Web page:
Notre Dame is one of three Football Bowl Subdivision (FBS) schools — along with UCLA and USC — that has not played a Football Championship Subdivision (FCS) school.
Knowing that it will likely have to play as many as 14 or 15 games almost every season (when including the College Football Playoff), the University of Alabama annually schedules such a contest, facing Mercer this year (Nov. 18) just to give itself a breather late in the year when championship fever begins. Same with reigning national champion Clemson, which will host The Citadel on the same day.
With a regular 12-game schedule and no league playoff to have to concern itself with, Notre Dame would do itself a disservice with the College Football Playoff committee by scheduling an FCS team.
However, that doesn’t mean it cannot once a year include at least one Group of Five — American Athletic Conference (AAC), Conference USA (CUSA), Mid-American Conference (MAC), Mountain West Conference (MWC) and Sun Belt Conference (SBC) — team on the docket for a regular 12-game slate. That has been part of the modus operandi since 2008 and 2009, when MWC teams San Diego State and Nevada, respectively, were scheduled as the openers.
• In 2010, head coach Brian Kelly’s first season at Notre Dame, Western Michigan became the first MAC team to be on the Notre Dame regular season schedule since 1920, when it also was the Broncos.
Also in 2010 Notre Dame hosted CUSA member Tulsa — which stunned the Irish with a 28-27 defeat.
• In 2011, South Florida — which became an FBS member only 10 years earlier — pulled another shocker when it upset the Irish in the opener (23‑20) despite finishing 4-7 the rest of the year.
In 2013, a 2-10 Temple team was scheduled as the opener, followed by Rice to begin the season in 2014.
In the same way that Notre Dame tries to have its bye week fall in mid-October to coincide with fall break, thereby allowing the student-athletes some down time to go home and decompress, it also has scheduled a form of a “sacrificial lamb” game early in the season — without the opponent coming from the FCS. The MAC is likely to be a popular alternative.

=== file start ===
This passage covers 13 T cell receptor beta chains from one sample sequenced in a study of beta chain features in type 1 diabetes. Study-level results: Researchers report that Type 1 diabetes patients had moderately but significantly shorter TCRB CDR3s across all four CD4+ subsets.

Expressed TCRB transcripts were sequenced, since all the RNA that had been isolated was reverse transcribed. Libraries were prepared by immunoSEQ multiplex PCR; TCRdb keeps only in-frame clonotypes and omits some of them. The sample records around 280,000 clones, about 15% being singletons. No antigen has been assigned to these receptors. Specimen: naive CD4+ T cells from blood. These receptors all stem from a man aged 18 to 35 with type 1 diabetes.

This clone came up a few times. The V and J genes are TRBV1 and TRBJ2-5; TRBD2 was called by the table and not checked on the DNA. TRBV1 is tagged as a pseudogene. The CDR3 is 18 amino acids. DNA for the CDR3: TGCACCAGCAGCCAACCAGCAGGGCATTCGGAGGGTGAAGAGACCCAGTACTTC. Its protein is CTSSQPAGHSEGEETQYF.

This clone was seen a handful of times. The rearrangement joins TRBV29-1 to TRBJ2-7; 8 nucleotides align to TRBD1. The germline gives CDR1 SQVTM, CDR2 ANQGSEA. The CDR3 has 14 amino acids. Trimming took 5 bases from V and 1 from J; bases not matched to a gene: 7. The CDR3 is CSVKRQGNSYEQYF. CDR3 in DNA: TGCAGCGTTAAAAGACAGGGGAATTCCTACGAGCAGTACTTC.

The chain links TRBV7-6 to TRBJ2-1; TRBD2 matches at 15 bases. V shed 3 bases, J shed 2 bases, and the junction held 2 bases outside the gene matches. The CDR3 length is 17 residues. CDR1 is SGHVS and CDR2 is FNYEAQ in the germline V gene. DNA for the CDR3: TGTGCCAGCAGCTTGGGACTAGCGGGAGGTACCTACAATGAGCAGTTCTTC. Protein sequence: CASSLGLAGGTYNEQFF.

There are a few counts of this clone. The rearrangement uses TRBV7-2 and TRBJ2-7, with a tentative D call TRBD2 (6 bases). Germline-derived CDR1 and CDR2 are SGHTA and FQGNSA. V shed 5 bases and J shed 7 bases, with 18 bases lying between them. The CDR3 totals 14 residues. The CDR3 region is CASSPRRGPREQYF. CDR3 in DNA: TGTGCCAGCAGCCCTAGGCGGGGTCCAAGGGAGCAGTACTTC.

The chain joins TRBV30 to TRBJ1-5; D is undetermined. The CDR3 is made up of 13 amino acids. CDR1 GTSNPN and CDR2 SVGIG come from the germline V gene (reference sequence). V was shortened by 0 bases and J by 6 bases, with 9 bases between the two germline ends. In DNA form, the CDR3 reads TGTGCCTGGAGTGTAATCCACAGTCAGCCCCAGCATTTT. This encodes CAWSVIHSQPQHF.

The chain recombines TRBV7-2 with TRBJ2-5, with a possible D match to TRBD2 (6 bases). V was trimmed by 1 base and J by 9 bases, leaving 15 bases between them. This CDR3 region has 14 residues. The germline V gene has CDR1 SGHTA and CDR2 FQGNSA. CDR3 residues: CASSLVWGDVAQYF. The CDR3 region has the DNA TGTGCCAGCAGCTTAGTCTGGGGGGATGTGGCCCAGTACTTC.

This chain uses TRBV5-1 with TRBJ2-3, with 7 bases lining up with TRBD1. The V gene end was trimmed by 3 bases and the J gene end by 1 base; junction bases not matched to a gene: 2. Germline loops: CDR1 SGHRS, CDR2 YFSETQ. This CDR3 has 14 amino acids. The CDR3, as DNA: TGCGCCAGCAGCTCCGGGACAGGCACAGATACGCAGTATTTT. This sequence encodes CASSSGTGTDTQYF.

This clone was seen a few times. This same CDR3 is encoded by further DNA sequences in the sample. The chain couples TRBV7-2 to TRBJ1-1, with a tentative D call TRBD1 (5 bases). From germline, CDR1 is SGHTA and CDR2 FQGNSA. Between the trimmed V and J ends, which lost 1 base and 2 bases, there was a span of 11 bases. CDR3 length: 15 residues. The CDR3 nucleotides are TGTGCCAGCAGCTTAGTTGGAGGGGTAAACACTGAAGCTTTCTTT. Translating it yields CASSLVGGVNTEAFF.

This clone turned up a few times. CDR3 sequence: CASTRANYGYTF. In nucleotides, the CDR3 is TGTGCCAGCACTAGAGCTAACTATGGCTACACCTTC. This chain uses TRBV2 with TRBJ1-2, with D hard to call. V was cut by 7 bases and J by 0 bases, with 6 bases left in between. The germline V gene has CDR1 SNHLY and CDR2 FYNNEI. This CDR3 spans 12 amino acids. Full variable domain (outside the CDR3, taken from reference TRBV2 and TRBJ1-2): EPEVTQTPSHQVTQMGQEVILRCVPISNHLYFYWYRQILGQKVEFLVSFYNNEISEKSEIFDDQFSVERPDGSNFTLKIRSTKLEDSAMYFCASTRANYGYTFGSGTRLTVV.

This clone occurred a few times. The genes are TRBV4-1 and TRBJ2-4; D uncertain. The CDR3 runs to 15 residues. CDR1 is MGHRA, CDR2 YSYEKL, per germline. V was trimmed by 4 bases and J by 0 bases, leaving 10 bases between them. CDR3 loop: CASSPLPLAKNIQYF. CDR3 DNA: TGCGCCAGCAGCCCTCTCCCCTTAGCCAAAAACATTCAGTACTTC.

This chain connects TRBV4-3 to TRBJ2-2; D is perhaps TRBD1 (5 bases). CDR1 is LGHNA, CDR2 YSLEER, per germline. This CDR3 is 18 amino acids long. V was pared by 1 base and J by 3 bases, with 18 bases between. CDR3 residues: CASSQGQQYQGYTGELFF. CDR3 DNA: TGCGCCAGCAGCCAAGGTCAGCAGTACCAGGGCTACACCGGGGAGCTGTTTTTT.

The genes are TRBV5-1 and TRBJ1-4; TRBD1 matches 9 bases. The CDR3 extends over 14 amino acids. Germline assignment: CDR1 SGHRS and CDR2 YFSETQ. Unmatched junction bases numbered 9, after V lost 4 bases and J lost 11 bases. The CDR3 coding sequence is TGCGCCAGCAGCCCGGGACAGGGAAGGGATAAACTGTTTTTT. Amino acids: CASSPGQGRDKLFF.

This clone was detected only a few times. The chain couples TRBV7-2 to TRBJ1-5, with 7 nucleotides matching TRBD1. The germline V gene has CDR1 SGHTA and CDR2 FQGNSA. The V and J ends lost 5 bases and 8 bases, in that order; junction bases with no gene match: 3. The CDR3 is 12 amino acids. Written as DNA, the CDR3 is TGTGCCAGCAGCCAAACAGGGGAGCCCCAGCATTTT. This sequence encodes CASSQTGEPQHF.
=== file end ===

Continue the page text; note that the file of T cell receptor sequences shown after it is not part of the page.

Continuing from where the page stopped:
• In 2015 it was UMass, which began the transition period to the FBS in 2011. The Irish won against the then-MAC member (now independent) Minutemen, 62-27.
• Last year for the home opener it was Nevada, whose head coach Brian Polian was now the Irish special teams and recruiting coordinator. Notre Dame won 39-10.
• This year , the Irish face Miami (Ohio), which begins a new string of MAC opponents visiting Notre Dame Stadium. It is a mutual convenience because for the Irish it should be a “scheduled W” without having to play a return date at the other team’s home stadium, and for the MAC school it’s a huge pay day, a relatively short trip and an opportunity for a “Rocky-like” moment for the school as the heavy underdog.
• In 2018, Ball State comes to South Bend on Sept. 8 following the Irish marquee opener versus Michigan.
• On Sept. 14, 2019, New Mexico — now coached by 1997-2001 Notre Dame head coach Bob Davie — and Bowling Green (Oct. 5) are on the schedule. This is the year that Notre Dame athletics director Jack Swarbrick admits is a bit overscheduled with road games at Louisville (on Labor Day), Georgia, Michigan and Stanford, not to mention hosting arch rival USC.
• For Sept. 19, 2020, Western Michigan was recently announced, with the Broncos’ pay day reported to be $1.175 million, per the Detroit Free-Press.
• On Sept. 11, 2021, the Toledo Rockets are scheduled to come to town.
Nevertheless, as Tulsa and South Florida have proven in the past decade, nothing can be taken for granted.
Miami (Ohio) actually was scheduled to be the opener in 1997 when the first addition to Notre Dame Stadium was unveiled. However, to have a “bigger name” for that opener, the RedHawks were replaced with Georgia Tech, and the Irish instead scheduled a basketball series with Miami (Ohio) as part of the compensation.
With 12-game regular seasons now the norm, lining up a Group of 5 member among them also is likely to become a tradition, especially among the MAC.